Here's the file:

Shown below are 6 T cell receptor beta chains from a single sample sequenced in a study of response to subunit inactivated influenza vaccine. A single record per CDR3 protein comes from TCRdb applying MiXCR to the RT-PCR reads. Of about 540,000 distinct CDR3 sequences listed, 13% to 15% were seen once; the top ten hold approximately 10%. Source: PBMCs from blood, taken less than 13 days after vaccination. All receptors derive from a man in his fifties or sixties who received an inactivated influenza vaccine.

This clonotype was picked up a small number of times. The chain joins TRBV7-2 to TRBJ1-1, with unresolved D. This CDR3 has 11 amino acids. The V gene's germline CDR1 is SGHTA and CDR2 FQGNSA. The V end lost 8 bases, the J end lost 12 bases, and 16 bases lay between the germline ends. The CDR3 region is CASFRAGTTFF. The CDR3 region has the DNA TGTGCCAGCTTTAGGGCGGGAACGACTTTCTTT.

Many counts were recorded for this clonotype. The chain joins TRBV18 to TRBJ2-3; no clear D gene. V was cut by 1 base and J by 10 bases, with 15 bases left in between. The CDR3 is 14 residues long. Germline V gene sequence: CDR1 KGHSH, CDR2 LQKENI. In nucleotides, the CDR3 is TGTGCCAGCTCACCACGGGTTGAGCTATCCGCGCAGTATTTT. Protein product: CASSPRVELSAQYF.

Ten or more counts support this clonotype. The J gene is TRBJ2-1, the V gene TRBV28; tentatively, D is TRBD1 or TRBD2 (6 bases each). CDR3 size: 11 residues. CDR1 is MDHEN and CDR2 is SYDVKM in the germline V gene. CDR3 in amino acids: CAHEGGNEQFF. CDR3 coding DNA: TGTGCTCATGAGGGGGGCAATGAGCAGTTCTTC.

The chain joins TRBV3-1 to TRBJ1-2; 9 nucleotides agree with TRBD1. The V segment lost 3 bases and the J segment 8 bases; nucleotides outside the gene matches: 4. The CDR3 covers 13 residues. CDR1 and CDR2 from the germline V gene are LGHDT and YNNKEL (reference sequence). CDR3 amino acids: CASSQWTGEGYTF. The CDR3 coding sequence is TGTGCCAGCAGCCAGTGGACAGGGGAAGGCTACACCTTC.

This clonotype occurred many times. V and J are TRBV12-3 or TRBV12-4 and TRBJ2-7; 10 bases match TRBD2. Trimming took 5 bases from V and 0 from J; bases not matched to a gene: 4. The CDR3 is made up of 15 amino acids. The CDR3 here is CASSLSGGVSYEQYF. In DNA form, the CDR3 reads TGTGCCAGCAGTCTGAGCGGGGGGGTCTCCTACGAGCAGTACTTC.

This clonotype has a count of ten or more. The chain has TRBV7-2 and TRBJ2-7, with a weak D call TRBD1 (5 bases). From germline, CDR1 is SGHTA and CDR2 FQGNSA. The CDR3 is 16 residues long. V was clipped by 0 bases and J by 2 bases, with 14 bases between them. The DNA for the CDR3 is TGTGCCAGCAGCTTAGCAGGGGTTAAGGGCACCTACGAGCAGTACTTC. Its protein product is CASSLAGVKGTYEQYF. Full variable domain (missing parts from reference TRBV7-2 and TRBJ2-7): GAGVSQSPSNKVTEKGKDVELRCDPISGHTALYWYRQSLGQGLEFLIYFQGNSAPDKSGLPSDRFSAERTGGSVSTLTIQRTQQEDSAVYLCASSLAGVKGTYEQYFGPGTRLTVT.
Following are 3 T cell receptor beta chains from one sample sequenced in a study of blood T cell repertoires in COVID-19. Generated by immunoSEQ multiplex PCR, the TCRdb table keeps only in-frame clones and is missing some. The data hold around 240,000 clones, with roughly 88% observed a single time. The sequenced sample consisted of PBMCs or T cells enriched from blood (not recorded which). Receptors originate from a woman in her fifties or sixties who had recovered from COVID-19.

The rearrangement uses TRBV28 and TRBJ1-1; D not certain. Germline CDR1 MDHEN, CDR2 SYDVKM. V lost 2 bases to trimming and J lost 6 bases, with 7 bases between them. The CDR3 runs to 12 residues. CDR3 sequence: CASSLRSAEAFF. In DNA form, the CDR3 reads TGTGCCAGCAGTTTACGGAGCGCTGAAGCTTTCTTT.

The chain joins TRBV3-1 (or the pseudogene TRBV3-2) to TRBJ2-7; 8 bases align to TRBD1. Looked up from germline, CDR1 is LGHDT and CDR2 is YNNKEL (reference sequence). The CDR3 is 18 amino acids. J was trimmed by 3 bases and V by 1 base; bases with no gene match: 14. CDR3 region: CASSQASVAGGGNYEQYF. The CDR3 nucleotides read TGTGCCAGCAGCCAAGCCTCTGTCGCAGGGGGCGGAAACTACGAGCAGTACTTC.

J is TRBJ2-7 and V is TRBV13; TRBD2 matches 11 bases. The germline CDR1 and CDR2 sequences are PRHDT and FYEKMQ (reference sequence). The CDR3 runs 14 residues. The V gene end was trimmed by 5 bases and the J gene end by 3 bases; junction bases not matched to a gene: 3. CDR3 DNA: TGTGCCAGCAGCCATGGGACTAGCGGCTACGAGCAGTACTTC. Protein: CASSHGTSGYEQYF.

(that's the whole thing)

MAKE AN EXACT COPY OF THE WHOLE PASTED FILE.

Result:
Shown below are 6 T cell receptor beta chains from a single sample sequenced in a study of response to subunit inactivated influenza vaccine. A single record per CDR3 protein comes from TCRdb applying MiXCR to the RT-PCR reads. Of about 540,000 distinct CDR3 sequences listed, 13% to 15% were seen once; the top ten hold approximately 10%. Source: PBMCs from blood, taken less than 13 days after vaccination. All receptors derive from a man in his fifties or sixties who received an inactivated influenza vaccine.

This clonotype was picked up a small number of times. The chain joins TRBV7-2 to TRBJ1-1, with unresolved D. This CDR3 has 11 amino acids. The V gene's germline CDR1 is SGHTA and CDR2 FQGNSA. The V end lost 8 bases, the J end lost 12 bases, and 16 bases lay between the germline ends. The CDR3 region is CASFRAGTTFF. The CDR3 region has the DNA TGTGCCAGCTTTAGGGCGGGAACGACTTTCTTT.

Many counts were recorded for this clonotype. The chain joins TRBV18 to TRBJ2-3; no clear D gene. V was cut by 1 base and J by 10 bases, with 15 bases left in between. The CDR3 is 14 residues long. Germline V gene sequence: CDR1 KGHSH, CDR2 LQKENI. In nucleotides, the CDR3 is TGTGCCAGCTCACCACGGGTTGAGCTATCCGCGCAGTATTTT. Protein product: CASSPRVELSAQYF.

Ten or more counts support this clonotype. The J gene is TRBJ2-1, the V gene TRBV28; tentatively, D is TRBD1 or TRBD2 (6 bases each). CDR3 size: 11 residues. CDR1 is MDHEN and CDR2 is SYDVKM in the germline V gene. CDR3 in amino acids: CAHEGGNEQFF. CDR3 coding DNA: TGTGCTCATGAGGGGGGCAATGAGCAGTTCTTC.

The chain joins TRBV3-1 to TRBJ1-2; 9 nucleotides agree with TRBD1. The V segment lost 3 bases and the J segment 8 bases; nucleotides outside the gene matches: 4. The CDR3 covers 13 residues. CDR1 and CDR2 from the germline V gene are LGHDT and YNNKEL (reference sequence). CDR3 amino acids: CASSQWTGEGYTF. The CDR3 coding sequence is TGTGCCAGCAGCCAGTGGACAGGGGAAGGCTACACCTTC.

This clonotype occurred many times. V and J are TRBV12-3 or TRBV12-4 and TRBJ2-7; 10 bases match TRBD2. Trimming took 5 bases from V and 0 from J; bases not matched to a gene: 4. The CDR3 is made up of 15 amino acids. The CDR3 here is CASSLSGGVSYEQYF. In DNA form, the CDR3 reads TGTGCCAGCAGTCTGAGCGGGGGGGTCTCCTACGAGCAGTACTTC.

This clonotype has a count of ten or more. The chain has TRBV7-2 and TRBJ2-7, with a weak D call TRBD1 (5 bases). From germline, CDR1 is SGHTA and CDR2 FQGNSA. The CDR3 is 16 residues long. V was clipped by 0 bases and J by 2 bases, with 14 bases between them. The DNA for the CDR3 is TGTGCCAGCAGCTTAGCAGGGGTTAAGGGCACCTACGAGCAGTACTTC. Its protein product is CASSLAGVKGTYEQYF. Full variable domain (missing parts from reference TRBV7-2 and TRBJ2-7): GAGVSQSPSNKVTEKGKDVELRCDPISGHTALYWYRQSLGQGLEFLIYFQGNSAPDKSGLPSDRFSAERTGGSVSTLTIQRTQQEDSAVYLCASSLAGVKGTYEQYFGPGTRLTVT.
Following are 3 T cell receptor beta chains from one sample sequenced in a study of blood T cell repertoires in COVID-19. Generated by immunoSEQ multiplex PCR, the TCRdb table keeps only in-frame clones and is missing some. The data hold around 240,000 clones, with roughly 88% observed a single time. The sequenced sample consisted of PBMCs or T cells enriched from blood (not recorded which). Receptors originate from a woman in her fifties or sixties who had recovered from COVID-19.

The rearrangement uses TRBV28 and TRBJ1-1; D not certain. Germline CDR1 MDHEN, CDR2 SYDVKM. V lost 2 bases to trimming and J lost 6 bases, with 7 bases between them. The CDR3 runs to 12 residues. CDR3 sequence: CASSLRSAEAFF. In DNA form, the CDR3 reads TGTGCCAGCAGTTTACGGAGCGCTGAAGCTTTCTTT.

The chain joins TRBV3-1 (or the pseudogene TRBV3-2) to TRBJ2-7; 8 bases align to TRBD1. Looked up from germline, CDR1 is LGHDT and CDR2 is YNNKEL (reference sequence). The CDR3 is 18 amino acids. J was trimmed by 3 bases and V by 1 base; bases with no gene match: 14. CDR3 region: CASSQASVAGGGNYEQYF. The CDR3 nucleotides read TGTGCCAGCAGCCAAGCCTCTGTCGCAGGGGGCGGAAACTACGAGCAGTACTTC.

J is TRBJ2-7 and V is TRBV13; TRBD2 matches 11 bases. The germline CDR1 and CDR2 sequences are PRHDT and FYEKMQ (reference sequence). The CDR3 runs 14 residues. The V gene end was trimmed by 5 bases and the J gene end by 3 bases; junction bases not matched to a gene: 3. CDR3 DNA: TGTGCCAGCAGCCATGGGACTAGCGGCTACGAGCAGTACTTC. Protein: CASSHGTSGYEQYF.